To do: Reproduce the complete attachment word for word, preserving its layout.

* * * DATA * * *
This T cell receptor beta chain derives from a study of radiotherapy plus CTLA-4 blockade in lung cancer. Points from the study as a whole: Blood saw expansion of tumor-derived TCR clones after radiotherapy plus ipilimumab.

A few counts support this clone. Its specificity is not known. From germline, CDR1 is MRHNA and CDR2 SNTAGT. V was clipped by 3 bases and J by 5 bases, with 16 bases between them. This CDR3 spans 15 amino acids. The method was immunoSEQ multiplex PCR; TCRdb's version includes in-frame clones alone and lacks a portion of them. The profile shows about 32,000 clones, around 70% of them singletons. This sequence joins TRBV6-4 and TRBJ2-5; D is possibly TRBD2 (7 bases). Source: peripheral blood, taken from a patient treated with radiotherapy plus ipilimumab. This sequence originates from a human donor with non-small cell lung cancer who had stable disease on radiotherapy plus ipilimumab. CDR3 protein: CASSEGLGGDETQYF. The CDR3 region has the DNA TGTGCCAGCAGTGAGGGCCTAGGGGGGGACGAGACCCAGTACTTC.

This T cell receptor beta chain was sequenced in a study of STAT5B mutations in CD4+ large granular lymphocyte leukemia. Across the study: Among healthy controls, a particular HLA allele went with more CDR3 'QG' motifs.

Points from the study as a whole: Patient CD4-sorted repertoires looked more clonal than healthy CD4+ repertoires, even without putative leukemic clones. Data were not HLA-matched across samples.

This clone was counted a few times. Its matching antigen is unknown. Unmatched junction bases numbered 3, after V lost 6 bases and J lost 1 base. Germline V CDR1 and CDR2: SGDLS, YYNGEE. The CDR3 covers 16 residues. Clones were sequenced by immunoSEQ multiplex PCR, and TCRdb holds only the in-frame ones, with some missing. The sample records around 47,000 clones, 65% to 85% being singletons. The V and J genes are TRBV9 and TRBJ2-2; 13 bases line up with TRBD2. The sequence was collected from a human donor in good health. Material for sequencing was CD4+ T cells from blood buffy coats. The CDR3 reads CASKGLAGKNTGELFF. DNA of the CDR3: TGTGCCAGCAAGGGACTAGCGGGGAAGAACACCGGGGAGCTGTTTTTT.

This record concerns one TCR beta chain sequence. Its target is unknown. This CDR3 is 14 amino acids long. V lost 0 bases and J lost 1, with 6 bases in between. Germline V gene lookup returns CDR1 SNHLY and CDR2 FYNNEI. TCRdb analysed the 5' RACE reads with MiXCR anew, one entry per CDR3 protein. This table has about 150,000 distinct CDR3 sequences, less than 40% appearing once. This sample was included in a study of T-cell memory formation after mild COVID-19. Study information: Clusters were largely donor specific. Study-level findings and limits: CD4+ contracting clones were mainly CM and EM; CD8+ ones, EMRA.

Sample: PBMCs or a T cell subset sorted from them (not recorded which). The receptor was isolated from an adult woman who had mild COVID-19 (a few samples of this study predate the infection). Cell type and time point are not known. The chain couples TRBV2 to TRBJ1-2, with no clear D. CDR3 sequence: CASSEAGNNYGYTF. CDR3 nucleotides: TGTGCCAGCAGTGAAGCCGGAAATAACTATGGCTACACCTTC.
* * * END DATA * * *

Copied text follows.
This T cell receptor beta chain derives from a study of radiotherapy plus CTLA-4 blockade in lung cancer. Points from the study as a whole: Blood saw expansion of tumor-derived TCR clones after radiotherapy plus ipilimumab.

A few counts support this clone. Its specificity is not known. From germline, CDR1 is MRHNA and CDR2 SNTAGT. V was clipped by 3 bases and J by 5 bases, with 16 bases between them. This CDR3 spans 15 amino acids. The method was immunoSEQ multiplex PCR; TCRdb's version includes in-frame clones alone and lacks a portion of them. The profile shows about 32,000 clones, around 70% of them singletons. This sequence joins TRBV6-4 and TRBJ2-5; D is possibly TRBD2 (7 bases). Source: peripheral blood, taken from a patient treated with radiotherapy plus ipilimumab. This sequence originates from a human donor with non-small cell lung cancer who had stable disease on radiotherapy plus ipilimumab. CDR3 protein: CASSEGLGGDETQYF. The CDR3 region has the DNA TGTGCCAGCAGTGAGGGCCTAGGGGGGGACGAGACCCAGTACTTC.

This T cell receptor beta chain was sequenced in a study of STAT5B mutations in CD4+ large granular lymphocyte leukemia. Across the study: Among healthy controls, a particular HLA allele went with more CDR3 'QG' motifs.

Points from the study as a whole: Patient CD4-sorted repertoires looked more clonal than healthy CD4+ repertoires, even without putative leukemic clones. Data were not HLA-matched across samples.

This clone was counted a few times. Its matching antigen is unknown. Unmatched junction bases numbered 3, after V lost 6 bases and J lost 1 base. Germline V CDR1 and CDR2: SGDLS, YYNGEE. The CDR3 covers 16 residues. Clones were sequenced by immunoSEQ multiplex PCR, and TCRdb holds only the in-frame ones, with some missing. The sample records around 47,000 clones, 65% to 85% being singletons. The V and J genes are TRBV9 and TRBJ2-2; 13 bases line up with TRBD2. The sequence was collected from a human donor in good health. Material for sequencing was CD4+ T cells from blood buffy coats. The CDR3 reads CASKGLAGKNTGELFF. DNA of the CDR3: TGTGCCAGCAAGGGACTAGCGGGGAAGAACACCGGGGAGCTGTTTTTT.

This record concerns one TCR beta chain sequence. Its target is unknown. This CDR3 is 14 amino acids long. V lost 0 bases and J lost 1, with 6 bases in between. Germline V gene lookup returns CDR1 SNHLY and CDR2 FYNNEI. TCRdb analysed the 5' RACE reads with MiXCR anew, one entry per CDR3 protein. This table has about 150,000 distinct CDR3 sequences, less than 40% appearing once. This sample was included in a study of T-cell memory formation after mild COVID-19. Study information: Clusters were largely donor specific. Study-level findings and limits: CD4+ contracting clones were mainly CM and EM; CD8+ ones, EMRA.

Sample: PBMCs or a T cell subset sorted from them (not recorded which). The receptor was isolated from an adult woman who had mild COVID-19 (a few samples of this study predate the infection). Cell type and time point are not known. The chain couples TRBV2 to TRBJ1-2, with no clear D. CDR3 sequence: CASSEAGNNYGYTF. CDR3 nucleotides: TGTGCCAGCAGTGAAGCCGGAAATAACTATGGCTACACCTTC.